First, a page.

Tuesday, December 07, 2004

Ortho Evra Report: CBS Misses

A few months ago ABC had a report on the birth control skin patch, Ortho Evra (see here, and here). Yesterday, CBS Evening News with Dan Rather ran a segment on the patch and new safety questions about it. Here are the notes I made during the report:

DR: She suffered a massive stroke. Was, or was not the patch to blame?

DR: 800,000 estimated patch users ... patch has same benefits/risks as Pill, but is patch equally safe?

Reporter: 38 yo beautician suffered near fatal stroke ... her MD couldn't find cause of stroke ... he suspected condition could have been caused by patch ... she started using the patch only 12 days earlier...

Attorney representing the woman's family, and other families: FDA has records on as many as 11 deaths in patch users ... using a bc method is a balancing task, however there are safer contraceptives available ... he has already filed lawsuit [can you say class action suit?]

Reporter: FDA has 46 reports of serious clots and deaths in women using patch, but only 23 for the Pill...

My quick impression of the report: not educational, almost devoid of useful practical information, and potentially harmful because of incorrect factual information.

Factually incorrect:

  • patch has been used by about 4 million women (x2 years)

  • only 6 reported deaths since April 2002 (when the patch was introduced)

  • to date no link between the patch and any of the 6 deaths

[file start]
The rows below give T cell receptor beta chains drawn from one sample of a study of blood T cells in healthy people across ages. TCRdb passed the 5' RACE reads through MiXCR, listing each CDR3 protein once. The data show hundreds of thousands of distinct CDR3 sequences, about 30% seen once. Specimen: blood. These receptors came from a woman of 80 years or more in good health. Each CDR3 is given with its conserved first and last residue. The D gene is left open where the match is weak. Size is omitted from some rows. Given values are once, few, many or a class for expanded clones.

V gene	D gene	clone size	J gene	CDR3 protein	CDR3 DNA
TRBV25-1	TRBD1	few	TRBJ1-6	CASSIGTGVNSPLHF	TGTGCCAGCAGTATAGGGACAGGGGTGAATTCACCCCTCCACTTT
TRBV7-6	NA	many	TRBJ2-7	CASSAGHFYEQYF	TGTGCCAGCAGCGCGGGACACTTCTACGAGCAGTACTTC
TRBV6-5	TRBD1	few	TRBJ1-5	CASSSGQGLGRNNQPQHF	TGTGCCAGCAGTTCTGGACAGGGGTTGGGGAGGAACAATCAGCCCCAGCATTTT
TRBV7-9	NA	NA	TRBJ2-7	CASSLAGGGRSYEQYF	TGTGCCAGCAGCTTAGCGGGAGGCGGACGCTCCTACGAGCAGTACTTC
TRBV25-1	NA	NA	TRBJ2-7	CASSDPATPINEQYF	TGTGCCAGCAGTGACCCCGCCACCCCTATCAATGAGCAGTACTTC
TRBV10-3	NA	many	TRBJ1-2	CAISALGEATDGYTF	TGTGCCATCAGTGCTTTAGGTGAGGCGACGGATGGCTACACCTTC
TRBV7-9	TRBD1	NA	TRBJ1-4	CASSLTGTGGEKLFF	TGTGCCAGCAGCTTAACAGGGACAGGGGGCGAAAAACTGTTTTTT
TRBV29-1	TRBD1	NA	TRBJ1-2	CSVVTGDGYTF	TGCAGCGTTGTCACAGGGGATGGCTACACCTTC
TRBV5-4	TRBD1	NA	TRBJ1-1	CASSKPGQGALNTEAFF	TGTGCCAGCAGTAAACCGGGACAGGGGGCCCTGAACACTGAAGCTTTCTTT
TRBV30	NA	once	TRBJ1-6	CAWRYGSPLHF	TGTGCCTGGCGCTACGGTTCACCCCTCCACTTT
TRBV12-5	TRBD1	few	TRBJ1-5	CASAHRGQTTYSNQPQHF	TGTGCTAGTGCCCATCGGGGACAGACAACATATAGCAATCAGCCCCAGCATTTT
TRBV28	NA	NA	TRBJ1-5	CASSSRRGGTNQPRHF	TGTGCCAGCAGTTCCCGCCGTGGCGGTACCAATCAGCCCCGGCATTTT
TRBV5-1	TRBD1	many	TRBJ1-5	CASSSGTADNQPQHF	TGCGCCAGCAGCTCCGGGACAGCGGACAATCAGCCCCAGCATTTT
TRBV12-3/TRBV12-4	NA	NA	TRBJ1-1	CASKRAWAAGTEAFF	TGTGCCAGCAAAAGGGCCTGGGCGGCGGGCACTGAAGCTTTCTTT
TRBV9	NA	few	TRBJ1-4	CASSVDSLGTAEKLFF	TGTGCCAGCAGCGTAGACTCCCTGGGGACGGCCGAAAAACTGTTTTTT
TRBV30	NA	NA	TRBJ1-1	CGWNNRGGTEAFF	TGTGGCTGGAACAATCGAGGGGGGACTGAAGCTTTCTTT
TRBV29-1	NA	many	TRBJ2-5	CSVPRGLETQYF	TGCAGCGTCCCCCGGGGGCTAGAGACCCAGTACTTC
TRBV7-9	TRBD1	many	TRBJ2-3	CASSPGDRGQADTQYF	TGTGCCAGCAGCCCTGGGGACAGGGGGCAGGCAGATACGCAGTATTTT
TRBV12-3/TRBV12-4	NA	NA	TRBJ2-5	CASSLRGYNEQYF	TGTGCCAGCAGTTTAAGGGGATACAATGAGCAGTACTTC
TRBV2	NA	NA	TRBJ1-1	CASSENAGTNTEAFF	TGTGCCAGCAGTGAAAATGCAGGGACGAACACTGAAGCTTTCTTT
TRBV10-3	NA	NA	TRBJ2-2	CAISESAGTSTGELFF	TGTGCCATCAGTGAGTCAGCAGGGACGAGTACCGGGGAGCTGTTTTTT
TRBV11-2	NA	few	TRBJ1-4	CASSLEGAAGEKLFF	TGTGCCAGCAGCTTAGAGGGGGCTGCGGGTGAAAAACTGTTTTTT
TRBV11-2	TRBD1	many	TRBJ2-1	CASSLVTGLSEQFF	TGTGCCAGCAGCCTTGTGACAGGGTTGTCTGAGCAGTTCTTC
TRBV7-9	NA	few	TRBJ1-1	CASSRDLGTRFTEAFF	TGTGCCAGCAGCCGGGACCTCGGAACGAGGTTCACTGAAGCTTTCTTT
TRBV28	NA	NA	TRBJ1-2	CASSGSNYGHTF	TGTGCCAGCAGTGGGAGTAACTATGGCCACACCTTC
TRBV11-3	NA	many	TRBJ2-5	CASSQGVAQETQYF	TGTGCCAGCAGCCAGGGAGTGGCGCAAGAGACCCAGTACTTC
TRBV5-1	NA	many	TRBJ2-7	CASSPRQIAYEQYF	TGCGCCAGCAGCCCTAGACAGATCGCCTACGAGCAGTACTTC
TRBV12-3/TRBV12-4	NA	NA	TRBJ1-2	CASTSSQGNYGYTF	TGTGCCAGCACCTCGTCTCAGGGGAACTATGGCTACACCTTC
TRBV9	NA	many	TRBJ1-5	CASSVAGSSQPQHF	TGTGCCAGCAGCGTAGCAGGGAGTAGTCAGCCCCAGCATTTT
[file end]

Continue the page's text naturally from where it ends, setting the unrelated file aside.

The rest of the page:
• Not educational/almost devoid of practical information:

  • no quick primer on the cause-effect mechanism [how would the patch cause stroke], and/or the methods used to determine if a link exists [what would we need to know in order to make a determination that patch users have an increased risk of stroke; is it even possible for a 12-day use to cause a stroke; what type of studies give us the best information*; etc.]

  • the only practical information was given by the doctor interviewed for the piece: all women should know their stroke risk

  • In the end, the report's stated goal to inform us about new safety questions concerning patch use was not achieved. Regrettably, yet another opportunity to educate women about a method of birth control has been squandered.

    * Here's a listing of study types, starting with the ones with the strongest evidence first:

    Experimental studies (randomized)

  • controlled clinical trial

  • cross-over clinical trial

  • controlled laboratory study

  • Observational studies

  • cohort

  • case-control

  • cross-sectional

  • case series

  • case report

  • The case report is basically a personal experience observed and reported by a physician, and it is a media darling. Unfortunately, the evidence it provides for a cause and effect relationship is limited, at best.

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